If you google “IT security resume template”, you’ll find a lot of resume models filled with roles and responsibilities such as:
- Monitored all security alerts using RealSecure intrusion detection system.
- Managed and performed security auditing and hardening processes on Apache web server (RHEL6).
- Designed, configured and maintained network/security devices (Cisco ASA Firewall) and access lists.
- Provided analysis on malware investigations on Windows platforms including servers, desktops.
- Provided risk-related SOP’s for IT infrastructure in relation to low/high level security events.
That seems about right, no?
But there’s a problem. A huge problem, actually. Think of the information security professionals that you know. How many of them have done similar things? Probably most of them. Because that’s pretty much what being an IT security pro is all about. There are differences here and there, but roles and responsibilities will often overlap. So if your resume is very close to a typical “information security resume template”, how is that helping you get interviews? After all, the best resumes are distinctive. They make you stand out, not blend in!
So here’s a little something to help you make your resume stand out. It’s based on the 3 Laws of Resume Writing. And it’s not material that I made up. I found it by carefully studying good IT security resumes.
5 IT Security Accomplishments to Make your Resume Distinctive
- Trained several junior analysts on conducting network forensics and identifying hacking activity. (Training others talks about your leadership and also about your capacity to work on a team.)
- Created a process to identify new devices and alert the information security group within only 15 minutes of the device being connected to the network. (This new security measure sounds nice, and it’s a testimony to the employee’s desire to improve things.)
- Lead consultant for two large PCI-DSS compliance remediation projects, with a retail client (500 stores) and a restaurant chain (1200 locations). (There’s no real benefit written out here, but the large clients give that item a lot of credibility.)
- Saved $90,000 by implementing a process to reclaim licenses on the software used to grant root authority on Unix systems. (This isn’t focused on security or technical expertise, but it highlights business sense. All employers will be happy to hire someone that can save them thousands of dollars!)
- Personally assigned to several high visibility projects based on unique expertise with network forensics and malware. (This one says: “I’m reliable. People trust me.” The key part is “personally assigned.”)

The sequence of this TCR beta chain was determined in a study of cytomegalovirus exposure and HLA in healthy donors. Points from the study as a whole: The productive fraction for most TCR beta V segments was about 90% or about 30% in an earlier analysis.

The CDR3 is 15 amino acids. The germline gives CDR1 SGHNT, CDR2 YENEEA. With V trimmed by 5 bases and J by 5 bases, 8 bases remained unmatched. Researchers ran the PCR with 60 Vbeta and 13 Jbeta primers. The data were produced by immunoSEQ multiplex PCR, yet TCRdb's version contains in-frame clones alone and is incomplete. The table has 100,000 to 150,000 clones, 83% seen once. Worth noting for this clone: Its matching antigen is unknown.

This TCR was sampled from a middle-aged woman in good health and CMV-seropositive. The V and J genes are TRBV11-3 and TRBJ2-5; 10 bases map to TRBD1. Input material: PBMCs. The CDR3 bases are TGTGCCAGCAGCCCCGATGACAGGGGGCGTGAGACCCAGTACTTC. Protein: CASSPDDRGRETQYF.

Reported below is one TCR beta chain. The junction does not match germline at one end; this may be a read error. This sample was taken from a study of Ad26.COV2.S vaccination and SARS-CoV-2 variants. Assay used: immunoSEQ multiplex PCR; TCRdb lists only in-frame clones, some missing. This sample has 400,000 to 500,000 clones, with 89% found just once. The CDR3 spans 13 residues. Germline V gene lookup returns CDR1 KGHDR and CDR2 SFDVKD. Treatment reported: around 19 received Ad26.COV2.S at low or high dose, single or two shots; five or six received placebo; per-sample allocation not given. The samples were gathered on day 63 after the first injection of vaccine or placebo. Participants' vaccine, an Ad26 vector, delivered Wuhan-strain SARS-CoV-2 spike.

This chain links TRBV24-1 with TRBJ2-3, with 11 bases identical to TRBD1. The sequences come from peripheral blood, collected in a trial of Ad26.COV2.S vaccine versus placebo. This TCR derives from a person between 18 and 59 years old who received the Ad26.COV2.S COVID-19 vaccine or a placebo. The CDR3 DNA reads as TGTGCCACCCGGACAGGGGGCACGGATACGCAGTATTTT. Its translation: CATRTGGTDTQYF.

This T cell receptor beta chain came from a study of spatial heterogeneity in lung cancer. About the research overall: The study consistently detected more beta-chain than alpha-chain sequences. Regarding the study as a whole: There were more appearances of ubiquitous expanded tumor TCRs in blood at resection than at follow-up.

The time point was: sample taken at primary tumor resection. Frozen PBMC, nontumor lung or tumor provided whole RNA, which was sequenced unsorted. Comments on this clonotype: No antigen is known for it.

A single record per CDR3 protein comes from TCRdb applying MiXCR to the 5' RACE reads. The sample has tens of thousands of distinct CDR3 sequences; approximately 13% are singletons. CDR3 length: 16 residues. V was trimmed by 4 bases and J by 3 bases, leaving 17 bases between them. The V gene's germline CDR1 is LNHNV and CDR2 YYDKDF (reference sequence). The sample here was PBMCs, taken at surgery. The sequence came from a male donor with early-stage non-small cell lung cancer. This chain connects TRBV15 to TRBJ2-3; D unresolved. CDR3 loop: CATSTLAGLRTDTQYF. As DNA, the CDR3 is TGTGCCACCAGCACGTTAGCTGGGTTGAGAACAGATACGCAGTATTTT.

The benefit is the key component of each accomplishment: improved operations, more money, demonstrated leadership and reliability, … Accomplishments like these are the most critical pieces of your resume. Now read that last sentence again, because that’s the best resume advice you’ll get this month.
If you’re a fantastic employee but your resume is silent on many of your accomplishments, you’ll end up behind a good employee whose accomplishments are all clearly laid out.
And for that matter, an average employee with weak accomplishments better know how to network, since the resume alone won’t pull its weight. (Actually, networking skills are critical to everyone’s job hunt. But I’m more of a resume guy, so let’s stick with the topic, if you don’t mind.)
Accomplishments are where it’s at. When you solve a problem, reduce costs, make something better/simpler/faster, when you show initiative, it has to be on your resume, without being drowned out by too much roles and responsibilities (i.e. the “we’ve-all-done-it” resume template material). In my view, half of the energy and time spent on your resume should be focused on your accomplishments. To write good accomplishments, you need to think of what your potential employer is thinking about (problems solved, better results, and so on) and emphasize that. If you go through 20 resumes of your peers, you’ll certainly find great accomplishments that you’ve done, but have forgotten to put on your resume. I truly believe that is a good use of your time.
Many More Accomplishments, Just for You
However, I’ve already done that research… The 5 ideas above are just a glimpse of the full list of accomplishments I’ve assembled. If you’d like that well-rounded, unique list of real-world information security accomplishments, for just a few dollars, check out our e-book, I.T. Security Resume Hacking, on Amazon. You can read it even if you don’t have a Kindle device.